Saturday, September 22, 2018
Delray Beach, FL– We were talking about sexual harassment. Sally and Leslie and I. Sally said, “At my age, I could use a bit of it now and then. Leslie laughed, agreeing. “I’m way short on that kind of attention,” I admitted.
“Bernie used to harass me,” Leslie said seriously. “He used to come up behind me and rub my shoulders as I worked.” Bernie was her boss. And my partner.
“He did that to me too,” I said. “I took it as a fatherly thing. He did it to lots of people, including his kids.”
“It felt creepy,” Leslie said.
So there you have it. I have no doubt that it felt creepy to Leslie. I’m sure she was subject to various levels of sexual harassment during the years she worked for us. This was 30 years ago.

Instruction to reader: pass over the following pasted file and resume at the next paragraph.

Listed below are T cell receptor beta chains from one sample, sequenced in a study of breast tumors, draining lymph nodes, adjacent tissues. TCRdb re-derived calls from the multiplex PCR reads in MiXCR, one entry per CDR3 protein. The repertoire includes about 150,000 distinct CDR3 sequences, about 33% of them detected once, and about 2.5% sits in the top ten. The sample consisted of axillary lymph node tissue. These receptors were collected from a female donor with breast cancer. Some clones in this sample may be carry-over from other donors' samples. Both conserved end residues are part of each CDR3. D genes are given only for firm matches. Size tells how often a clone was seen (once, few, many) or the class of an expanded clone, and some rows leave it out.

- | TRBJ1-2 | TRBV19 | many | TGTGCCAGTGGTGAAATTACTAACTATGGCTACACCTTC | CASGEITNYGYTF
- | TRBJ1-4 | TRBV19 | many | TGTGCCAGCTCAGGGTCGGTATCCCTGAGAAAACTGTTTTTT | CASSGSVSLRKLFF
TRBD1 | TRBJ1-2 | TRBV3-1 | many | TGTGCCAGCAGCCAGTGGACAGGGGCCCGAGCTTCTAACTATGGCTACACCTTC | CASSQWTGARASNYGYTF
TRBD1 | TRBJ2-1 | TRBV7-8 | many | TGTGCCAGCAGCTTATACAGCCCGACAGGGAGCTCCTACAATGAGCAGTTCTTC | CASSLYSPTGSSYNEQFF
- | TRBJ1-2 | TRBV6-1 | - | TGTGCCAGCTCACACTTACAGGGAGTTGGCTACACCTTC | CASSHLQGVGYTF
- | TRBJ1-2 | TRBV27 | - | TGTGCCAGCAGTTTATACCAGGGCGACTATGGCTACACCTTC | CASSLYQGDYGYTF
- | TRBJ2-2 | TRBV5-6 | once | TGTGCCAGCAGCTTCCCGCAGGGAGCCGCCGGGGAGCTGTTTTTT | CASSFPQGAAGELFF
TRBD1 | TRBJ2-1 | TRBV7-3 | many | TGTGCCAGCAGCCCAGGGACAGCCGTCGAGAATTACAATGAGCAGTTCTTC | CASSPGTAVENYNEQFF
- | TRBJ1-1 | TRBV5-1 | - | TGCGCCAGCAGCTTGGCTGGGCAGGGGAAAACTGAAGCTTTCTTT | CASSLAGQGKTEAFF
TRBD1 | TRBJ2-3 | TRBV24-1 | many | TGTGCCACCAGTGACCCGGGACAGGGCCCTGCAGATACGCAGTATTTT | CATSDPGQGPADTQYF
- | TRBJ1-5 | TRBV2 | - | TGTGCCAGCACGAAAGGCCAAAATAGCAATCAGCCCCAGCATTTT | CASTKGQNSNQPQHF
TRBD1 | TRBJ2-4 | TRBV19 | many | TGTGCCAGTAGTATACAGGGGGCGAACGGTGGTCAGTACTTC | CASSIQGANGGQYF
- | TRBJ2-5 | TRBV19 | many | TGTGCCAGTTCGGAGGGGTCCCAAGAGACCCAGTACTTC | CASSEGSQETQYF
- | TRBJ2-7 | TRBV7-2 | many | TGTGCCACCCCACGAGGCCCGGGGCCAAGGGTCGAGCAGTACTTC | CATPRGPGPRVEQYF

But I don’t believe Bernie was sexually harassing her. I believe he was doing to her what he was doing to me. I believe he saw it as an avuncular gesture, one of warmth.
I could be wrong. He could have had different motives depending on whose shoulders he was rubbing. I just don’t believe that.
Many would say that what he meant doesn’t matter. It’s how she felt that counts. And it does count. But that doesn’t mean it’s true.
These days, I wouldn’t think of rubbing a woman’s shoulders – any woman’s except K’s. But I’d have no compunctions about doing the same thing to a man. And what if he felt it was creepy?
Leslie never said anything to Bernie. And that was probably at least in part because he was her boss and, as her boss, had a certain “power” over her. But that power didn’t extend to prohibiting her speech. Though it made it more difficult. More risky.
Bernie is gone now so I can’t ask him about it. Neither can Leslie. We will never know. Leslie will carry that creepy memory with her. And I will live with my doubt.